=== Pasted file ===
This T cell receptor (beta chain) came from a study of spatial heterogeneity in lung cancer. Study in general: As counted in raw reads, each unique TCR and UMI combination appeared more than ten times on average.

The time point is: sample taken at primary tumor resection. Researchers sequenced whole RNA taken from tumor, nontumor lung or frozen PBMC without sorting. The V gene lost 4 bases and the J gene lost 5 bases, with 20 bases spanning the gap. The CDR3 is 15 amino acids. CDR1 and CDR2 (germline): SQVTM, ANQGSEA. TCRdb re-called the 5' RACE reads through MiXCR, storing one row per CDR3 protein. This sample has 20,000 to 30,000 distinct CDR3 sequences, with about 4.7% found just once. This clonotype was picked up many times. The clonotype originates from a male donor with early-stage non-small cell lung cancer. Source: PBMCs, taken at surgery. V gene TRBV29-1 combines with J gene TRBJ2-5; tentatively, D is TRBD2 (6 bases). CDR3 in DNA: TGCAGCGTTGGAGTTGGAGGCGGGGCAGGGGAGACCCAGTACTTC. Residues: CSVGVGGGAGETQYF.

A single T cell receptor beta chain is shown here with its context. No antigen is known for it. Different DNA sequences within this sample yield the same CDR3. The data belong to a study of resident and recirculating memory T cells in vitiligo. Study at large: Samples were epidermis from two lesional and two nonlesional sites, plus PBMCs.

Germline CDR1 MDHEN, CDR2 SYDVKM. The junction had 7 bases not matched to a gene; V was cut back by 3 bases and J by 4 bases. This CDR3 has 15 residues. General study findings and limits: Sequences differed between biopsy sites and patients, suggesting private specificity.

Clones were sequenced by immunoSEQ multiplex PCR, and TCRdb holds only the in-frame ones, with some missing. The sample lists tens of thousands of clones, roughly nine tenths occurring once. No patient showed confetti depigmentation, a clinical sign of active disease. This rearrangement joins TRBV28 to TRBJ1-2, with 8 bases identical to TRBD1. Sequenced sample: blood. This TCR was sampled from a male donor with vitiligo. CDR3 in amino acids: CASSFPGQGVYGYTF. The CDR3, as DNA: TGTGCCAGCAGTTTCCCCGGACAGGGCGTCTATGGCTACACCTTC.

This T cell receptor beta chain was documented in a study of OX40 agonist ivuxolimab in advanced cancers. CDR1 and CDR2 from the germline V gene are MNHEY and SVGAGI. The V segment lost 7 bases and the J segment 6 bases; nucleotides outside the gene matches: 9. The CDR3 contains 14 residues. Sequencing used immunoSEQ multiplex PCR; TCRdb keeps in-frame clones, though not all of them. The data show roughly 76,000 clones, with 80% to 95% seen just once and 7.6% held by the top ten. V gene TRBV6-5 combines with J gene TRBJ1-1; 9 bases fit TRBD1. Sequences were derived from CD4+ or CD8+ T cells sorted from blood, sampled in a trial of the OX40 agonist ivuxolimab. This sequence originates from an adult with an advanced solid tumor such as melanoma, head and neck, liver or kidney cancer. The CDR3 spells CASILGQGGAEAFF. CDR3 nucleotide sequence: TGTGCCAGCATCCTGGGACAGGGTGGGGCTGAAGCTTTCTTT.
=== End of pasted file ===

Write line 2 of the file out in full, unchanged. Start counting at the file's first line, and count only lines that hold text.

The time point is: sample taken at primary tumor resection. Researchers sequenced whole RNA taken from tumor, nontumor lung or frozen PBMC without sorting. The V gene lost 4 bases and the J gene lost 5 bases, with 20 bases spanning the gap. The CDR3 is 15 amino acids. CDR1 and CDR2 (germline): SQVTM, ANQGSEA. TCRdb re-called the 5' RACE reads through MiXCR, storing one row per CDR3 protein. This sample has 20,000 to 30,000 distinct CDR3 sequences, with about 4.7% found just once. This clonotype was picked up many times. The clonotype originates from a male donor with early-stage non-small cell lung cancer. Source: PBMCs, taken at surgery. V gene TRBV29-1 combines with J gene TRBJ2-5; tentatively, D is TRBD2 (6 bases). CDR3 in DNA: TGCAGCGTTGGAGTTGGAGGCGGGGCAGGGGAGACCCAGTACTTC. Residues: CSVGVGGGAGETQYF.